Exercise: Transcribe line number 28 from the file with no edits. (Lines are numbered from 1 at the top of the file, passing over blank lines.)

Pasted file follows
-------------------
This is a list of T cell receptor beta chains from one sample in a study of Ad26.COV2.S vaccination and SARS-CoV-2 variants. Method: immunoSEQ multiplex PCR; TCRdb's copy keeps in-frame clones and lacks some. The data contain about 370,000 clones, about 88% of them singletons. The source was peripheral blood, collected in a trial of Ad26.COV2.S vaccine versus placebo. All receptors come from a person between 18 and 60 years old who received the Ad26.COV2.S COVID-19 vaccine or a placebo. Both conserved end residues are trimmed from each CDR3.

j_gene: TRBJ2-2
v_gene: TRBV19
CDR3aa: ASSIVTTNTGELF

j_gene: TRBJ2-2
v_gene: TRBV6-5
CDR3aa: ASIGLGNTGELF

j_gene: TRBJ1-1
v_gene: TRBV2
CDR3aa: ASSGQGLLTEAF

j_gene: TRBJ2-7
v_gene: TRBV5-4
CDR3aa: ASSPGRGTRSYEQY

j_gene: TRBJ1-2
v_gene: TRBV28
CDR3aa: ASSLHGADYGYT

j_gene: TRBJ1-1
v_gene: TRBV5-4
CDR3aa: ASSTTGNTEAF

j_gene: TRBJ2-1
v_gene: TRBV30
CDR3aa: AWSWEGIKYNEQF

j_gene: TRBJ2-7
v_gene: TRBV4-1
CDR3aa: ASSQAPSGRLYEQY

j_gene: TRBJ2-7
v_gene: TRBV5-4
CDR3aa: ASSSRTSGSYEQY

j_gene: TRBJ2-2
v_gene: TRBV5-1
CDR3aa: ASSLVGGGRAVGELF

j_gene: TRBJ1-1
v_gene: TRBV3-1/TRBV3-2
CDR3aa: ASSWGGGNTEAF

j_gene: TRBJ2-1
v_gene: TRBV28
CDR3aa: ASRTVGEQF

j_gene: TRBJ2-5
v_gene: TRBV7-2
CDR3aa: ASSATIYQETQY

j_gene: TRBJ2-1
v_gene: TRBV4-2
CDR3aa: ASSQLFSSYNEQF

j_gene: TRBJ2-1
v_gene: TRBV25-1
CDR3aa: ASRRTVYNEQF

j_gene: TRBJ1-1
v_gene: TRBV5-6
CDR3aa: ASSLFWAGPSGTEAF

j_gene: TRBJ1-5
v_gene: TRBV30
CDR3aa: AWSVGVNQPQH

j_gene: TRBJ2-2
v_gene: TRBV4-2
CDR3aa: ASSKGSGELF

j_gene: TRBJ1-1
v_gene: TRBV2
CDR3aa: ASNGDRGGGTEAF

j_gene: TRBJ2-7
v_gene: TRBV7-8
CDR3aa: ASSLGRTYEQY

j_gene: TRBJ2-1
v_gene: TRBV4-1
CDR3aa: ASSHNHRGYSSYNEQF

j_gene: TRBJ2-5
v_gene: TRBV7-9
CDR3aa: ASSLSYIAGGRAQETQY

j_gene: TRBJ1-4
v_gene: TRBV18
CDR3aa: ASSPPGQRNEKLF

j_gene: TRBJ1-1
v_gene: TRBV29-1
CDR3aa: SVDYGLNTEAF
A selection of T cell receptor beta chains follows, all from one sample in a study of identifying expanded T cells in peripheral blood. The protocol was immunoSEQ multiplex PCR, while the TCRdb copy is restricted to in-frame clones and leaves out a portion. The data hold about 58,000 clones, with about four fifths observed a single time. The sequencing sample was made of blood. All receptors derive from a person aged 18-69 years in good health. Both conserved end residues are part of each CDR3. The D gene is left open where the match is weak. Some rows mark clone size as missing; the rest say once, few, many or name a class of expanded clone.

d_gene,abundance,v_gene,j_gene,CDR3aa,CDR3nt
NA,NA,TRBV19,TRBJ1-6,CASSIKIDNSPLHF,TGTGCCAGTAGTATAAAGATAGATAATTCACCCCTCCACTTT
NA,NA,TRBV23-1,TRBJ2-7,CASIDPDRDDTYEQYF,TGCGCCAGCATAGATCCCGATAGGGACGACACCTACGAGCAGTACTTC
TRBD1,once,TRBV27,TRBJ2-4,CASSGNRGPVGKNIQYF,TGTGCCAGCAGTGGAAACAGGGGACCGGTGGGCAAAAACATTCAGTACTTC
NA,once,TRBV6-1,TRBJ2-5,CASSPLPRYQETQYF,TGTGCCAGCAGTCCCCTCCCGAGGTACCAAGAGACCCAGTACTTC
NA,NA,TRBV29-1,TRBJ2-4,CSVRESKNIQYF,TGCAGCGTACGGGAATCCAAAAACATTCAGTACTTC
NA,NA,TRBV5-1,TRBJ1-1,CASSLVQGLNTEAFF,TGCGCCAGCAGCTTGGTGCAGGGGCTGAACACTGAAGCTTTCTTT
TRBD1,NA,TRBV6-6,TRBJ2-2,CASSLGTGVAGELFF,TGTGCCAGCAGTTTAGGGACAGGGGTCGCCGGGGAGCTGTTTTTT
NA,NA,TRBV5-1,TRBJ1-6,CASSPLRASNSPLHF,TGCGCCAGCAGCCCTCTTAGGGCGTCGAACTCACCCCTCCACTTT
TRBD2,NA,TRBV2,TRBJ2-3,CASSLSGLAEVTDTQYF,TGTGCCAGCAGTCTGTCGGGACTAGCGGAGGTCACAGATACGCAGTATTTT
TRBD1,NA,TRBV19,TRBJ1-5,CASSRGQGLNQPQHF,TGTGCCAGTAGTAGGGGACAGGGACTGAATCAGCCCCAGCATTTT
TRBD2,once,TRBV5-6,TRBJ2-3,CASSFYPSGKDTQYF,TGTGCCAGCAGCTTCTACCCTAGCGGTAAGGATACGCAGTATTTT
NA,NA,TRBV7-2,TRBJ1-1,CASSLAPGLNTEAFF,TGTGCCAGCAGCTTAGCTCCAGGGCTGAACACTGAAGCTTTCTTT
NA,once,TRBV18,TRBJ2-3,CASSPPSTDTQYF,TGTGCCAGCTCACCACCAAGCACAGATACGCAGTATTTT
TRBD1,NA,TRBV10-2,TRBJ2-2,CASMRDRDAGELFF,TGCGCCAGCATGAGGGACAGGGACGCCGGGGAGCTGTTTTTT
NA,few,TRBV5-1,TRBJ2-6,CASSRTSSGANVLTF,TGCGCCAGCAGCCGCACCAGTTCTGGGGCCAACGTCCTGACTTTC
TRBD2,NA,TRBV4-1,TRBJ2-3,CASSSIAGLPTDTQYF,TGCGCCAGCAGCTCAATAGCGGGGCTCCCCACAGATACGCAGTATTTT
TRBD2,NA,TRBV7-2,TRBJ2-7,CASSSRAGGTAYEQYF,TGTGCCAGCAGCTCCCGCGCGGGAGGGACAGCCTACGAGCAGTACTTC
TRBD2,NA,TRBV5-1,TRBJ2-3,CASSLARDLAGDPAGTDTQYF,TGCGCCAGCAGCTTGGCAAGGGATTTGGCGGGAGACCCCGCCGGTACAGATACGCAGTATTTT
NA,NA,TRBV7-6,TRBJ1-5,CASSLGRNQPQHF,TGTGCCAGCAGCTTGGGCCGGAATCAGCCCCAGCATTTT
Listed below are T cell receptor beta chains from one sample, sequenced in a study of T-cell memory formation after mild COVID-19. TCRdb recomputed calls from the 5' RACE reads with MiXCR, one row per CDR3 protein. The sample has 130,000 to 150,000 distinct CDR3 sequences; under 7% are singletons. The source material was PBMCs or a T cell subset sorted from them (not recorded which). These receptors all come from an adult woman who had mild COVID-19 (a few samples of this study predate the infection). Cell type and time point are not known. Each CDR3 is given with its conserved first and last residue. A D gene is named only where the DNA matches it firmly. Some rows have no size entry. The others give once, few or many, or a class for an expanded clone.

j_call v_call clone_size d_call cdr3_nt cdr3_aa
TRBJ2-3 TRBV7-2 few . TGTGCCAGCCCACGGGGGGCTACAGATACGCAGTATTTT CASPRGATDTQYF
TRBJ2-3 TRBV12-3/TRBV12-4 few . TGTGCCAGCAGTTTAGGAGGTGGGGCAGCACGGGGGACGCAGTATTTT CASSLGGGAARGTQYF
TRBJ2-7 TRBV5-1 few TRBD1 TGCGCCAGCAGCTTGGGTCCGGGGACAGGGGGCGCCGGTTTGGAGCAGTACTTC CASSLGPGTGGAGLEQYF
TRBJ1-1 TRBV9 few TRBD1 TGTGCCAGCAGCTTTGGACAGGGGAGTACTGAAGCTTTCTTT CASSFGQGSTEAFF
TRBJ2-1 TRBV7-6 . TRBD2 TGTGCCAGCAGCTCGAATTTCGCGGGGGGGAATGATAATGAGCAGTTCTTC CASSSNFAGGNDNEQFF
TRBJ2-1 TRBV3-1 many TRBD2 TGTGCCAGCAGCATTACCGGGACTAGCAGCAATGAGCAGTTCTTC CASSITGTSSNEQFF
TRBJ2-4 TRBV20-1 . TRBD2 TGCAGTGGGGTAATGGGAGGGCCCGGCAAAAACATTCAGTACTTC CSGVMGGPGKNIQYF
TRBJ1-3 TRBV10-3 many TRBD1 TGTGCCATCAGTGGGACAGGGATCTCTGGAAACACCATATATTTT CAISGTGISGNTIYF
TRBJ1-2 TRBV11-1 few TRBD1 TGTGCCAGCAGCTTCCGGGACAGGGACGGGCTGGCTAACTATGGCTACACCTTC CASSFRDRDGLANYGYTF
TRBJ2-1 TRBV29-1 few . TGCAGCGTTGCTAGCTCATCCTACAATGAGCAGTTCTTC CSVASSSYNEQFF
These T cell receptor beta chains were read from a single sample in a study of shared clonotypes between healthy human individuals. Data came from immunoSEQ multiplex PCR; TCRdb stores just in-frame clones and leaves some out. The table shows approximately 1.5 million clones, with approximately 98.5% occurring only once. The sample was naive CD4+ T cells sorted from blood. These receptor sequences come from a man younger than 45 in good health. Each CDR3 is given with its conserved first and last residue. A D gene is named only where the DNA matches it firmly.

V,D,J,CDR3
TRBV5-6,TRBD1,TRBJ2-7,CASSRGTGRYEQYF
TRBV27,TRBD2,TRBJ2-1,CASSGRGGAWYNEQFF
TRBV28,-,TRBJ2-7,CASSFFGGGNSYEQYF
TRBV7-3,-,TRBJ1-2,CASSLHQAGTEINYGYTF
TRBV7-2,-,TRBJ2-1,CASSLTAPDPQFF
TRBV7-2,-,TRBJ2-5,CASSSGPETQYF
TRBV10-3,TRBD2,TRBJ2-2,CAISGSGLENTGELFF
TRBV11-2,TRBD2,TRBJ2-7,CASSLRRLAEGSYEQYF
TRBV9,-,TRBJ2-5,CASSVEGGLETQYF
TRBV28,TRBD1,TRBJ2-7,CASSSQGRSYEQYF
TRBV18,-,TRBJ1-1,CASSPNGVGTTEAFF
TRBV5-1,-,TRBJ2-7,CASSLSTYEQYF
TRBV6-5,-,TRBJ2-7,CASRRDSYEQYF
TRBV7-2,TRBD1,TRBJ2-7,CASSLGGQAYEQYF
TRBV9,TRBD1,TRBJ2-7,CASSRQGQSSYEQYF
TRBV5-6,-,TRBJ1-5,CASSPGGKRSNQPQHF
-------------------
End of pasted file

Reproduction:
CDR3aa: ASSSRTSGSYEQY